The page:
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So much to unpack here, but why don’t we start with security. Many folks are nervous about the cloud and I’ve heard eDiscovery vendors say something to the effect of “my customers like to know where their data is stored.”
How do you explain in simple terms why this approach is so flawed?
Before I let you go, one final question. I'm not sure if you were at Relativity Fest last week (I was monitoring from afar), but one of the key themes I saw emerging was the shift of companies like Epiq from pure litigation support to "data management" which might even include workflows around contract review.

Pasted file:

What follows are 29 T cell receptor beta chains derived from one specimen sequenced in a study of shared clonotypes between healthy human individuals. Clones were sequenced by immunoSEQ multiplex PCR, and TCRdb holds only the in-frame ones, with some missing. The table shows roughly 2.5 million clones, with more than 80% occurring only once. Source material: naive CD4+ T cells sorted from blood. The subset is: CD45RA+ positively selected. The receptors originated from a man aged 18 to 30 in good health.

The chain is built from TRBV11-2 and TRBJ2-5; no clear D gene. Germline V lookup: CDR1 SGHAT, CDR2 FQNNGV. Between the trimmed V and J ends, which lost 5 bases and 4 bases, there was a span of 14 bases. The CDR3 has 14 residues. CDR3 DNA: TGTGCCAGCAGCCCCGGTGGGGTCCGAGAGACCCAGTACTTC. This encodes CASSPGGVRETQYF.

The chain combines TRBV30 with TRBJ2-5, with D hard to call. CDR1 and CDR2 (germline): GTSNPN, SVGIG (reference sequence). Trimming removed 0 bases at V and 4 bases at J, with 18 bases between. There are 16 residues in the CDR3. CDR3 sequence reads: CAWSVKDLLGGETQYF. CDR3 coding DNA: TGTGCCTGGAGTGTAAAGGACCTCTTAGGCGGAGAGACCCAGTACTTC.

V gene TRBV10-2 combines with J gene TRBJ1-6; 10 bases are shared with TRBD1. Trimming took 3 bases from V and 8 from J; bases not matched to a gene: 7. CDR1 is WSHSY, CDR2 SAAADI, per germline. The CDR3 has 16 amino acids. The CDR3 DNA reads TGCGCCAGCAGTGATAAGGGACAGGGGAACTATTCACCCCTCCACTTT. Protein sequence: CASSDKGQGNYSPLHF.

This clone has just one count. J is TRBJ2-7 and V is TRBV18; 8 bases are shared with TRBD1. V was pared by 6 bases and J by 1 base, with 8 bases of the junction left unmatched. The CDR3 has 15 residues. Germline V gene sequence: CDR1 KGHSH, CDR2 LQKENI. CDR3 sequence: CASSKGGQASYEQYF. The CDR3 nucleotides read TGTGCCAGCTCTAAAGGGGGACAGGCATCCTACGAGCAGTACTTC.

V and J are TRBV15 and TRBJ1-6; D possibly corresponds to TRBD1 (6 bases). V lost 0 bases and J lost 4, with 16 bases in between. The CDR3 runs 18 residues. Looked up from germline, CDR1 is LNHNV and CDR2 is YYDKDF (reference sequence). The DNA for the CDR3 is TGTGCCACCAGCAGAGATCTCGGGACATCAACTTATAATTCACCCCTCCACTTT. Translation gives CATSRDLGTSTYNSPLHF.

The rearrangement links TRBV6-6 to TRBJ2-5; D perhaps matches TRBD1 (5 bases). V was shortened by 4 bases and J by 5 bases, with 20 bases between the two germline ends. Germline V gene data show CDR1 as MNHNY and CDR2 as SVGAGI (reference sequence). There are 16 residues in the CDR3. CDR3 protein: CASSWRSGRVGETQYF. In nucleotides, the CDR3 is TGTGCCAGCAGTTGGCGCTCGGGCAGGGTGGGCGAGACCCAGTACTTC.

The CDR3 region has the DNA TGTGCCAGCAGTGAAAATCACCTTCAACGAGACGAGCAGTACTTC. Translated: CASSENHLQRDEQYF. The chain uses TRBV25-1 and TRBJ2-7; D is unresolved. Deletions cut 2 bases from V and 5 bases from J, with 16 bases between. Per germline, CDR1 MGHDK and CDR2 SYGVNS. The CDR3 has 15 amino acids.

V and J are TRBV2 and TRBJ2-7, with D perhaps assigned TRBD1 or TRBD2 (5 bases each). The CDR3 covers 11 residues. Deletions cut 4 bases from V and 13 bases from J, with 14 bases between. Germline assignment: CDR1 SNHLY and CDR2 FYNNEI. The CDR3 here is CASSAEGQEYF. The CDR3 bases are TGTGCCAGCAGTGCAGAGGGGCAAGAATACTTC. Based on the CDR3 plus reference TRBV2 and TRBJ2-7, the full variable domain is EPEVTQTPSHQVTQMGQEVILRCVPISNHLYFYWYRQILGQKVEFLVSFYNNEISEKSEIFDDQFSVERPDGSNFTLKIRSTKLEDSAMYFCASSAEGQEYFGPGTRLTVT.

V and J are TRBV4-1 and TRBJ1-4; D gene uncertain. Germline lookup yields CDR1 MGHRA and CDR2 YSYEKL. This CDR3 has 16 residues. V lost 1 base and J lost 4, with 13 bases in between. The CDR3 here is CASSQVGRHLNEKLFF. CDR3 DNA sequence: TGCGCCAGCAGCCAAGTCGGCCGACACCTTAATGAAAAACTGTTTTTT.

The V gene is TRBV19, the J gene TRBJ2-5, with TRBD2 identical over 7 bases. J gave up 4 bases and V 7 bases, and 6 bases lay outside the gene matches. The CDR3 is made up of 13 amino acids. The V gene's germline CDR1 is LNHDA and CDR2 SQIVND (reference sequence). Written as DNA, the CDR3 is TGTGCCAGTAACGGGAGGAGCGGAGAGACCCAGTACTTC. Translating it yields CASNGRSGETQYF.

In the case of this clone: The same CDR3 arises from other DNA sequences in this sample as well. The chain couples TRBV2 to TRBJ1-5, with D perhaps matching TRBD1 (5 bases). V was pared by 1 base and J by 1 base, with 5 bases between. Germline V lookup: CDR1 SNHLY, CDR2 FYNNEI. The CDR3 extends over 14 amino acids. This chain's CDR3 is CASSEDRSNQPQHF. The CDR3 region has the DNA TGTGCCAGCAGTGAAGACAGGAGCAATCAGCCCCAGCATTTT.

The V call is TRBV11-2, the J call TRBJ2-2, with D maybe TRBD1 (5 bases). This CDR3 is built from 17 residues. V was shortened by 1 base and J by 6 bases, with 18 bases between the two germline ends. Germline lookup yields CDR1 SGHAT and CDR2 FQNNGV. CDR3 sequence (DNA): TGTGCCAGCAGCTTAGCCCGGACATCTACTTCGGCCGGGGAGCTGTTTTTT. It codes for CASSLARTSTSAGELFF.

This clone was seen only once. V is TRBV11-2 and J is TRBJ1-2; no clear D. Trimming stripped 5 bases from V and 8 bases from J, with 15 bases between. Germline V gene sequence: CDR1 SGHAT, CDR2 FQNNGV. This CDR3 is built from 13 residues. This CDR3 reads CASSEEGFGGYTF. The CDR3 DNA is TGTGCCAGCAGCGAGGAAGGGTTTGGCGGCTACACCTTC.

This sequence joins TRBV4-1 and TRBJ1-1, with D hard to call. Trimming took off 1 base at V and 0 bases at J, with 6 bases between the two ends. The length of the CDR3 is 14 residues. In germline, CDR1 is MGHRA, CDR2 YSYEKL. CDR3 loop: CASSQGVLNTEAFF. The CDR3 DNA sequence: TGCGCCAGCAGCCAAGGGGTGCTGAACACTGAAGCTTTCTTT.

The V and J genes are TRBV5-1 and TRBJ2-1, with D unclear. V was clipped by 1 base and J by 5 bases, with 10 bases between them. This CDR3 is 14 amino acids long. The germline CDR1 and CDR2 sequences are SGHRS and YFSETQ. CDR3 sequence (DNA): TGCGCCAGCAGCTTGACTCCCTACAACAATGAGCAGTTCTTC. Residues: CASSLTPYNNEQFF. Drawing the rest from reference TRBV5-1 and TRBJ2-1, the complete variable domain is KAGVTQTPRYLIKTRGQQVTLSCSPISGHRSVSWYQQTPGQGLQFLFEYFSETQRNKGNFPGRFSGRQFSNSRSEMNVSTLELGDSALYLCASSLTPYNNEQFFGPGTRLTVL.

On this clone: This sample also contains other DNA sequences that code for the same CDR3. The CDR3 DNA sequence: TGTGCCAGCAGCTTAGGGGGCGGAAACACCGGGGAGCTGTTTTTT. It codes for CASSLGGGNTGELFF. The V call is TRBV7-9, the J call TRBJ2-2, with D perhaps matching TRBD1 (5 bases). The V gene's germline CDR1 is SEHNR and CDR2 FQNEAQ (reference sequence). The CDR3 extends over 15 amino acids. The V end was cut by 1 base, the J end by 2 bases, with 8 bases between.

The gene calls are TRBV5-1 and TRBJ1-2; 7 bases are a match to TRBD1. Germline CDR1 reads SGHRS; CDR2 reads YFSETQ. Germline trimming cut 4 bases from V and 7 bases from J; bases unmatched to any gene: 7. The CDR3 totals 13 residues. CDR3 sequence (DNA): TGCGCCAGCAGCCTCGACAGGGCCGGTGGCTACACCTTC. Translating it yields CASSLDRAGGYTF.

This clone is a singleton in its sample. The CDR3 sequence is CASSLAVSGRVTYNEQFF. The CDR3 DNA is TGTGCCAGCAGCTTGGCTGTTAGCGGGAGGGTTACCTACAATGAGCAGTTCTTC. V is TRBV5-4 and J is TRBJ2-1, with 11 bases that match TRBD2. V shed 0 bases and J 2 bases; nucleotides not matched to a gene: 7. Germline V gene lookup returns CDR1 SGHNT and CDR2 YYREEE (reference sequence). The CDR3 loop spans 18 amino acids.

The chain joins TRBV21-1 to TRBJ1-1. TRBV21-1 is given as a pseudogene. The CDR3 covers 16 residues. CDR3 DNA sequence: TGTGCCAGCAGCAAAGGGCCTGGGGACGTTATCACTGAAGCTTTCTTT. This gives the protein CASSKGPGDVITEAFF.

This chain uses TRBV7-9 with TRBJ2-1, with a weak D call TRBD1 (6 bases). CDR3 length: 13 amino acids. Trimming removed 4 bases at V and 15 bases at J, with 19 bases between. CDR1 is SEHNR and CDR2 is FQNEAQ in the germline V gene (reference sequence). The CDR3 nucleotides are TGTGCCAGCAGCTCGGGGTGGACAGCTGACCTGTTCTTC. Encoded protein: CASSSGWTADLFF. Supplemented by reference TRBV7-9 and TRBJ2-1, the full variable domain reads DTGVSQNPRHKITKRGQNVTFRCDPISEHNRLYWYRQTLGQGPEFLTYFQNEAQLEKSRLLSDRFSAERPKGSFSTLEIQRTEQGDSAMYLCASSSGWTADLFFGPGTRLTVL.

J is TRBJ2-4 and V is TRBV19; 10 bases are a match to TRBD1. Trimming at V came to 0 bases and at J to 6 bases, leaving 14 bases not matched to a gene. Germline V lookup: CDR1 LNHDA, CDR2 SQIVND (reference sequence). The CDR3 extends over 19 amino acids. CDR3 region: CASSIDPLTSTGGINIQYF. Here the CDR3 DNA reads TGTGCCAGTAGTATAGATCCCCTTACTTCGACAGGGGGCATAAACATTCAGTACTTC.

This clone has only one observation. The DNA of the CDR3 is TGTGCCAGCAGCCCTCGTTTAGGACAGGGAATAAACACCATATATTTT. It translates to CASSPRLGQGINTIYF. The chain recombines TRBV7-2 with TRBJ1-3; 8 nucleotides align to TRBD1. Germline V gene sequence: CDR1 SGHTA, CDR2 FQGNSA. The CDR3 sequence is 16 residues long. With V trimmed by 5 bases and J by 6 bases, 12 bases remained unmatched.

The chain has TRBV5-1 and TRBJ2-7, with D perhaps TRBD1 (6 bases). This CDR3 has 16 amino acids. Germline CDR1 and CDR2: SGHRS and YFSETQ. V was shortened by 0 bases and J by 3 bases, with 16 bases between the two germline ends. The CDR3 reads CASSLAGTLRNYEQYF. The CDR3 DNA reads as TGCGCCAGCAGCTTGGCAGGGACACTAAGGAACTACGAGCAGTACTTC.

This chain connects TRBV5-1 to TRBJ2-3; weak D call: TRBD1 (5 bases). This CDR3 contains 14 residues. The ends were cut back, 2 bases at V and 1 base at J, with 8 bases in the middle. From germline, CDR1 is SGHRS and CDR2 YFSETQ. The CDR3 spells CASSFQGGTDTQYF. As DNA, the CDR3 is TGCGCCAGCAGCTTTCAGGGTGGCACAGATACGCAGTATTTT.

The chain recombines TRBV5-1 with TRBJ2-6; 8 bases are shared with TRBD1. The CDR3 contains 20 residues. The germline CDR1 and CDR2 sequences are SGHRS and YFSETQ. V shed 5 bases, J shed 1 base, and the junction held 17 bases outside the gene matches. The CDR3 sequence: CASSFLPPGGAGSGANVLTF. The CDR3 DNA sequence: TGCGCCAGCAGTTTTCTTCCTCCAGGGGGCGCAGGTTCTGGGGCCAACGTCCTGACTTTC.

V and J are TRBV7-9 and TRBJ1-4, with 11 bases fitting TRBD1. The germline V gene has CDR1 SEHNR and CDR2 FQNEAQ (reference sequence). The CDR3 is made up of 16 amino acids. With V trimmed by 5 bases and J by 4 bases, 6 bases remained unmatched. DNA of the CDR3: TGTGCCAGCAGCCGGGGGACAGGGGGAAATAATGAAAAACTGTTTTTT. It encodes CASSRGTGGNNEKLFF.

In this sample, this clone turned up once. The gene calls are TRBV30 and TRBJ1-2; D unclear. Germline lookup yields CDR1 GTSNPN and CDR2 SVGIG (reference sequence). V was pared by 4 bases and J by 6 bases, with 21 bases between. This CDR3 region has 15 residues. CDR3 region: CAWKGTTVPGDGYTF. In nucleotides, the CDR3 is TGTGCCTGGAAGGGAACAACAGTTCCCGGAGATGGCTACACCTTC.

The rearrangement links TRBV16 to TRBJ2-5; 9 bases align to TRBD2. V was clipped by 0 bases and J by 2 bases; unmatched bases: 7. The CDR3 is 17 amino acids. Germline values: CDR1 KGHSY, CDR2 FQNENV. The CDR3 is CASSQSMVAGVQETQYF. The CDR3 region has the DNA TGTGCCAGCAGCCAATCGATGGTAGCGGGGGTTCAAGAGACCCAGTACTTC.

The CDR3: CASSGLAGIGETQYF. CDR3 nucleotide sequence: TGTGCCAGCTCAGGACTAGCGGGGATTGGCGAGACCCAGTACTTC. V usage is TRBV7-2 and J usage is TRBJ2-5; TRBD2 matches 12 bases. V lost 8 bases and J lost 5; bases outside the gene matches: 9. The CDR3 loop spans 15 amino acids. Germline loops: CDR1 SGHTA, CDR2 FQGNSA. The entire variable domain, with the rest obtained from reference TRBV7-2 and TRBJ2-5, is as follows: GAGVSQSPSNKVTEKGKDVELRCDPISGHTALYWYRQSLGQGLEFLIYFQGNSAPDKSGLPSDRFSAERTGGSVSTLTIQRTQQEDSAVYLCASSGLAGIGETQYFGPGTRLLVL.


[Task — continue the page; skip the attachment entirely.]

I know it's a little bit off topic, but from your perch at Epiq, are you seeing this trend as well?
Hey Zach, it’s my pleasure and thank you for having me. Yes, you are correct. While the corporate entity of Cognicion is 3 years old this month, we have been around for over 15 years as a service provider.
In order to offer existing and new clients well-rounded capabilities and solutions, many firms have launched wholly-owned subsidiaries comprised of industry and business professionals who are not lawyers. Our COO and I have significant Big 4 consulting backgrounds while others on our team come from various firms, corporations and service providers. That diversity combined with operational independence allows Cognicion the benefit of strategic growth in our core area of eDiscovery as well as adjacent areas such as data privacy, information governance and contract management.